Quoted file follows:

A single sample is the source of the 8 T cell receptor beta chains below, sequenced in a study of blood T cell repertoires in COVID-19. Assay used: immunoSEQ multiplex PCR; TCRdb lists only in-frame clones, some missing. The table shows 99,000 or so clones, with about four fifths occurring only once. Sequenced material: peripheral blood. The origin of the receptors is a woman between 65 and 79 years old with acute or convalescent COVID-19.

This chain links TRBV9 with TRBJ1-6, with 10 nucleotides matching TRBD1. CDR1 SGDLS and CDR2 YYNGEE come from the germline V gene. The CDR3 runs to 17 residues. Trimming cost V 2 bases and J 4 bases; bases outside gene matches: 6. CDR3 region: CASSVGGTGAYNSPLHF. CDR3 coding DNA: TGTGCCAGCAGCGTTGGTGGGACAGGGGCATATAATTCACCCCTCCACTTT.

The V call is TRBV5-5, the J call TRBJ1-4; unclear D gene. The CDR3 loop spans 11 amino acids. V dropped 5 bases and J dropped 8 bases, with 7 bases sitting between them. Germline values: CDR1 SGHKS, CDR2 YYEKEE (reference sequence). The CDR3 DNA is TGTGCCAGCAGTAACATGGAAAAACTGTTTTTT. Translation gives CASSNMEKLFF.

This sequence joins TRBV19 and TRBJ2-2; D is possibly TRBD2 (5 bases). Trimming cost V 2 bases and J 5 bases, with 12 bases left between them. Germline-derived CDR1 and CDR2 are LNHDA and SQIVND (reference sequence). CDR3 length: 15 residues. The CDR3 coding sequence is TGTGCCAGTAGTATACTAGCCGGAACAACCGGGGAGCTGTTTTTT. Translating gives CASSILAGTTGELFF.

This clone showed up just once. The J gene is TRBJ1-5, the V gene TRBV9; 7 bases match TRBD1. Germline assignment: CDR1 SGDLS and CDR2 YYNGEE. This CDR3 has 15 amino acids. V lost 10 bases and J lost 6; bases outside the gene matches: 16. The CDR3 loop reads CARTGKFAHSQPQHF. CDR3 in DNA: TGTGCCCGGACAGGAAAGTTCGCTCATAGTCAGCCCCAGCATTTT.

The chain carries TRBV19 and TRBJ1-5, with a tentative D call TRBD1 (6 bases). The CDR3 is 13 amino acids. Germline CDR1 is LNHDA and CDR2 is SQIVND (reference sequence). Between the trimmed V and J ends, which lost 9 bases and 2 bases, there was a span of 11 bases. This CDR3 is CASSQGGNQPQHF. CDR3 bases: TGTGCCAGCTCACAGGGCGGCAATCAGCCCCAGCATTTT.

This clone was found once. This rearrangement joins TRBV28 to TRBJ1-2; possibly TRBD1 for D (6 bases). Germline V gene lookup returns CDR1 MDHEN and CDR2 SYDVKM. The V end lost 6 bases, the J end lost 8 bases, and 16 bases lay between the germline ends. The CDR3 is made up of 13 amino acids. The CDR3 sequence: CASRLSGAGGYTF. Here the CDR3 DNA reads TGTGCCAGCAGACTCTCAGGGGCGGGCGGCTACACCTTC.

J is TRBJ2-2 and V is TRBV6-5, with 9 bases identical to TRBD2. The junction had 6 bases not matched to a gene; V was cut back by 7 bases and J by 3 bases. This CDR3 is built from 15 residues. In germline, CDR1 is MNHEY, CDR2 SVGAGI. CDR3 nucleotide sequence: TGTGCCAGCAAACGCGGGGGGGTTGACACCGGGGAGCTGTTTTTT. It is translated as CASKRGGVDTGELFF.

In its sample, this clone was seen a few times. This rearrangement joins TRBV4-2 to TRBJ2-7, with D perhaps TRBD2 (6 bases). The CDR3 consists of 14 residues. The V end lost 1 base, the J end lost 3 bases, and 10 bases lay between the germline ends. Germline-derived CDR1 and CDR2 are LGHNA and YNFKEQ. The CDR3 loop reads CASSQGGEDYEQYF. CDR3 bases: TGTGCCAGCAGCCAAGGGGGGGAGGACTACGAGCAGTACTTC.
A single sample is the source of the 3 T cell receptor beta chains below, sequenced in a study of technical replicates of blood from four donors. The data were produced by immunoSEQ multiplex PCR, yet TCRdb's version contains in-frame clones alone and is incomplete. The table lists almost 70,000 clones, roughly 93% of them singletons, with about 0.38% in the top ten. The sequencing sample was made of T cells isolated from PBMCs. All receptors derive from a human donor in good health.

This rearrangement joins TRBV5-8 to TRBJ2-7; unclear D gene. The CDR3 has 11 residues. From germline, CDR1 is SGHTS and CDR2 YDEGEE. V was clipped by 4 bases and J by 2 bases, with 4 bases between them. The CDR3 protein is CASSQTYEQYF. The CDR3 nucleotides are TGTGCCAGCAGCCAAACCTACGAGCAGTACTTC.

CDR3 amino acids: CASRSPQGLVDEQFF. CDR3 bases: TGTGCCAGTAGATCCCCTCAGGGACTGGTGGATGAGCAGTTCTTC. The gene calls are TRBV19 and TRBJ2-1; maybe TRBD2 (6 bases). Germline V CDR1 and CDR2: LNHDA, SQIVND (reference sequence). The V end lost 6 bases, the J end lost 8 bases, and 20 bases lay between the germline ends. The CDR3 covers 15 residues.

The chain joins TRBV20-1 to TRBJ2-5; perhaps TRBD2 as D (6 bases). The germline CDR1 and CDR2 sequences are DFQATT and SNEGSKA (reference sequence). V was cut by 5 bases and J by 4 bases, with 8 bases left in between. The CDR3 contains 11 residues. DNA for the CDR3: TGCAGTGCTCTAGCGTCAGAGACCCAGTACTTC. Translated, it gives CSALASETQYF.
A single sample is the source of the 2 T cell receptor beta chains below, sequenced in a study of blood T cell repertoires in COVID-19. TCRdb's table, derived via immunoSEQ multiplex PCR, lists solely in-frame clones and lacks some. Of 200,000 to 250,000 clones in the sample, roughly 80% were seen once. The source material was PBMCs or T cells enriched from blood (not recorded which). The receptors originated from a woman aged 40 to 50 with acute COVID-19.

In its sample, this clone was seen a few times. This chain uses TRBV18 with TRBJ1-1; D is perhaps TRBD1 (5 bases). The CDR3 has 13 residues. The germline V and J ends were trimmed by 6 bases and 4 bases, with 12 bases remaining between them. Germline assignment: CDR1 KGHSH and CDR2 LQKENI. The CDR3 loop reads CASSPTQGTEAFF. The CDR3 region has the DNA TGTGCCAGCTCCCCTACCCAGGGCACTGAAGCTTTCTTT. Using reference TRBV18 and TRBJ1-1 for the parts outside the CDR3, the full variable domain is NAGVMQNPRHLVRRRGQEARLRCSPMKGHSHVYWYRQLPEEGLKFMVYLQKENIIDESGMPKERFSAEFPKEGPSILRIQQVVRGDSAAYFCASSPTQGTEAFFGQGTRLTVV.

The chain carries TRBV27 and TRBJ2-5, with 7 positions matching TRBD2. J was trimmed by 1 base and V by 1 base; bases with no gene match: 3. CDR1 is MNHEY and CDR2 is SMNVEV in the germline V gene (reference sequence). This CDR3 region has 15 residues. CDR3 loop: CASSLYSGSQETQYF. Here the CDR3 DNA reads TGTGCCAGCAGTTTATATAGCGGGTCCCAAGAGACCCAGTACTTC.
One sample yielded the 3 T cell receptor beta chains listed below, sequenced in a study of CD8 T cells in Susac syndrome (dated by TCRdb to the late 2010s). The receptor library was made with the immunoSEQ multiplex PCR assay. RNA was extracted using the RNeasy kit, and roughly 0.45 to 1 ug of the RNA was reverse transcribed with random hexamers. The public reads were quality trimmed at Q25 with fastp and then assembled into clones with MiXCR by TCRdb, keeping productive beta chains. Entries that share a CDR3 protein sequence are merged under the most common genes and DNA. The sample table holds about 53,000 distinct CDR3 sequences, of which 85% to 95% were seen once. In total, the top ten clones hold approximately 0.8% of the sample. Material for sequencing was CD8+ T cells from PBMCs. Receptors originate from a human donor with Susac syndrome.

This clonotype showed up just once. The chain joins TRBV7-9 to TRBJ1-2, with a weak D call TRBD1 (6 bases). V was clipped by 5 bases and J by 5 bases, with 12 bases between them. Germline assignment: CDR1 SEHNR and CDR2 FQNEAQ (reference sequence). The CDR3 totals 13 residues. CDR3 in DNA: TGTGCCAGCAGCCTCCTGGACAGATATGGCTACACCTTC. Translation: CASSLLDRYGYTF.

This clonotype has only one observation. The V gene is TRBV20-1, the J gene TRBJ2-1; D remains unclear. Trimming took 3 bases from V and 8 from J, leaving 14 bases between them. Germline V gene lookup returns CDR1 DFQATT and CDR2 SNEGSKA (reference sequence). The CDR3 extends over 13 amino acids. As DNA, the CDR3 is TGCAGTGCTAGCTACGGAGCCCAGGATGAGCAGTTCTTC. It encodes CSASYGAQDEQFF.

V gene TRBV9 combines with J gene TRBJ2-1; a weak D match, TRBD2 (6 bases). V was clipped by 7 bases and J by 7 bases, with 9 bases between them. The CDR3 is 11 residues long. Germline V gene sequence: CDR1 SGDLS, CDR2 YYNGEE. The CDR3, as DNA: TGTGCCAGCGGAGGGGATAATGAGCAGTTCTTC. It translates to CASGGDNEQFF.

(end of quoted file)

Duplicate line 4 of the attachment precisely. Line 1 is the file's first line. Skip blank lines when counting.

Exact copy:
This sequence joins TRBV19 and TRBJ2-2; D is possibly TRBD2 (5 bases). Trimming cost V 2 bases and J 5 bases, with 12 bases left between them. Germline-derived CDR1 and CDR2 are LNHDA and SQIVND (reference sequence). CDR3 length: 15 residues. The CDR3 coding sequence is TGTGCCAGTAGTATACTAGCCGGAACAACCGGGGAGCTGTTTTTT. Translating gives CASSILAGTTGELFF.